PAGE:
Once, when Mother Bickerdyke was giving special attention to a man considered worthless by his comrades, she was asked, “Why do you waste your time on trash like that?” “Because,” she replied, “when there’s any creature around here so miserable that there’s nobody to care for him, he still has two friends in this army. One is God, and the other is me.”

Paul certainly wasn’t considered worthless by his co-workers, but there were times when he felt alone. Demas had forsaken him; Crescens, Titus, and Tychicus were all away traveling (2 Tim. 4:10,12). Yet God and one person, Luke, sustained Paul when he stood at his final defense in Rome. As the trial that would lead to his execution got underway, only Luke was with Paul (v.11). He and the Lord gave Paul the support he needed to maintain a clear witness.

The Lord works through people. With Paul, He used Luke. Some struggling person in your life today may need the Lord—and you!

To those in darkest night

Go be a kindly friend;

Pour love and sunshine on their cares

And broken lives you’ll mend. —Zimmerman

All around are needs to meet: Be God’s heart and hands and feet.


2 Timothy 4:9-21

One cold January morning in 1864 a man was found lying in a heap in the seedy Bowery section of New York, bleeding from a slashed throat. He had staggered to a wash basin, which fell and shattered. A doctor at the scene used black sewing thread somebody found to suture the wound. The man—an almost penniless drunkard—was admitted to Bellevue Hospital, where he languished unknown for three days before dying.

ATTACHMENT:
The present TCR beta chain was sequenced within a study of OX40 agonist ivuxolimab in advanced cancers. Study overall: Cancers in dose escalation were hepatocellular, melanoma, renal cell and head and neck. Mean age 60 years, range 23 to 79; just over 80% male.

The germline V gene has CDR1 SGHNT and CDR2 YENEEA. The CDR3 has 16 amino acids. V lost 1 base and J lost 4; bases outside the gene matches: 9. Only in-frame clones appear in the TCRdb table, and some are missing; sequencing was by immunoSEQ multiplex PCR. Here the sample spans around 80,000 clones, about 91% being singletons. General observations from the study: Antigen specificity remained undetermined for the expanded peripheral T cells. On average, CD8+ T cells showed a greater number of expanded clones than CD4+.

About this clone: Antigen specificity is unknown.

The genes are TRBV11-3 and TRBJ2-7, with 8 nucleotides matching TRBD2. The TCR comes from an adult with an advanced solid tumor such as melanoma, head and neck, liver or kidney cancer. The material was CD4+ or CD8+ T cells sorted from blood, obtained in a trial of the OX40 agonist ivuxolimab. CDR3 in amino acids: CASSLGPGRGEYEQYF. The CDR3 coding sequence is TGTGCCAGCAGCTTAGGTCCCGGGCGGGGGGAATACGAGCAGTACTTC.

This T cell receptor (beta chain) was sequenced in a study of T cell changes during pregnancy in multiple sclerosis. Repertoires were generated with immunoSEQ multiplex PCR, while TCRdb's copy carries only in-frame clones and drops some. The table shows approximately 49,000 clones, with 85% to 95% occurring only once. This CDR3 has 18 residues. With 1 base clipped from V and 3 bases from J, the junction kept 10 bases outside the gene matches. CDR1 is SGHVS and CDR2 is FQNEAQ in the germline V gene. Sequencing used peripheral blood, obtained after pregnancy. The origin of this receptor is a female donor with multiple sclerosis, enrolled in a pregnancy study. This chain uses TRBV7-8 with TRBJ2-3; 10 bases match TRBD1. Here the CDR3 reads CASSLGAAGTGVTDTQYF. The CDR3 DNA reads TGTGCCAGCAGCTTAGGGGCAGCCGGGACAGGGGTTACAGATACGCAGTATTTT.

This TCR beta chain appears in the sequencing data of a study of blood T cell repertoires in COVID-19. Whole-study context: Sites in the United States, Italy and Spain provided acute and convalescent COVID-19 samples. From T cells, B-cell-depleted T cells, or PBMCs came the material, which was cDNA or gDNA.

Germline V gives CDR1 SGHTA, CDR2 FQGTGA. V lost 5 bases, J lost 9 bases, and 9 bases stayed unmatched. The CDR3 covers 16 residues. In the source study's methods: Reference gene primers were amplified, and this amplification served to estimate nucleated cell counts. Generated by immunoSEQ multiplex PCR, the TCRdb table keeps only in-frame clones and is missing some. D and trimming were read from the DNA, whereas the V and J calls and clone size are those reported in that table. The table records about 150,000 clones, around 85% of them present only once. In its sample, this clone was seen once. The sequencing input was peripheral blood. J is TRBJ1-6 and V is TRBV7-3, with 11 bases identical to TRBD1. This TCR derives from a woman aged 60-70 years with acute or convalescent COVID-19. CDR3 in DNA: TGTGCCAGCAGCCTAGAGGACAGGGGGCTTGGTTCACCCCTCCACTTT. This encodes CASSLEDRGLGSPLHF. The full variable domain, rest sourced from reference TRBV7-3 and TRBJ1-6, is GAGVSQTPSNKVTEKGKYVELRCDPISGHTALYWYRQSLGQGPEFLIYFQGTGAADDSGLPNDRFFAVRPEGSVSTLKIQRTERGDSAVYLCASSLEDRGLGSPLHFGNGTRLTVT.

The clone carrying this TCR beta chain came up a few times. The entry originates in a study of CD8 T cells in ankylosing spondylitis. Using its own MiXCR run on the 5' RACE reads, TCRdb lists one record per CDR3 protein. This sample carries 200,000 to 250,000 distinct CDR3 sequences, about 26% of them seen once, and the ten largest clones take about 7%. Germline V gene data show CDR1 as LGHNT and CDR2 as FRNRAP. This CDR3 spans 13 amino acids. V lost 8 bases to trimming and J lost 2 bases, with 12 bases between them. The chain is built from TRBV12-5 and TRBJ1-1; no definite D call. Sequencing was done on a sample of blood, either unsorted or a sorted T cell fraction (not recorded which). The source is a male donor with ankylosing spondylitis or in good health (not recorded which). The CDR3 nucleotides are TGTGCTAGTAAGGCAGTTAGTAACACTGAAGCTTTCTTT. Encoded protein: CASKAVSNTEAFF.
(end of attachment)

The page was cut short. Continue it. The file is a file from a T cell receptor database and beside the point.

Later, someone seeking him was directed to the local morgue. The friend knew that the man he sought was much more than a derelict. He was a genius whose songs captured the hearts of generations of Americans: “Swanee River,” “Camptown Races,” “Oh, Susanna,” “Beautiful Dreamer,” and two hundred more. His name? Stephen Foster. (Today in the Word - Moody Bible Institute)


Be A Stander

By Bill Crowder

2 Timothy 4:9-18

A friend loves at all times, and a brother is born for adversity. —Proverbs 17:17

Western novelist Stephen Bly says that in the days of America’s Old West there were two types of friends (and horses): runners and standers. At the first sign of trouble, the runner would bolt—abandoning you to whatever peril you were facing. But a stander would stick with you no matter the circumstances. Unfortunately, you wouldn’t know which kind of friend you had until trouble came. And then it was too late—unless your friend was a stander.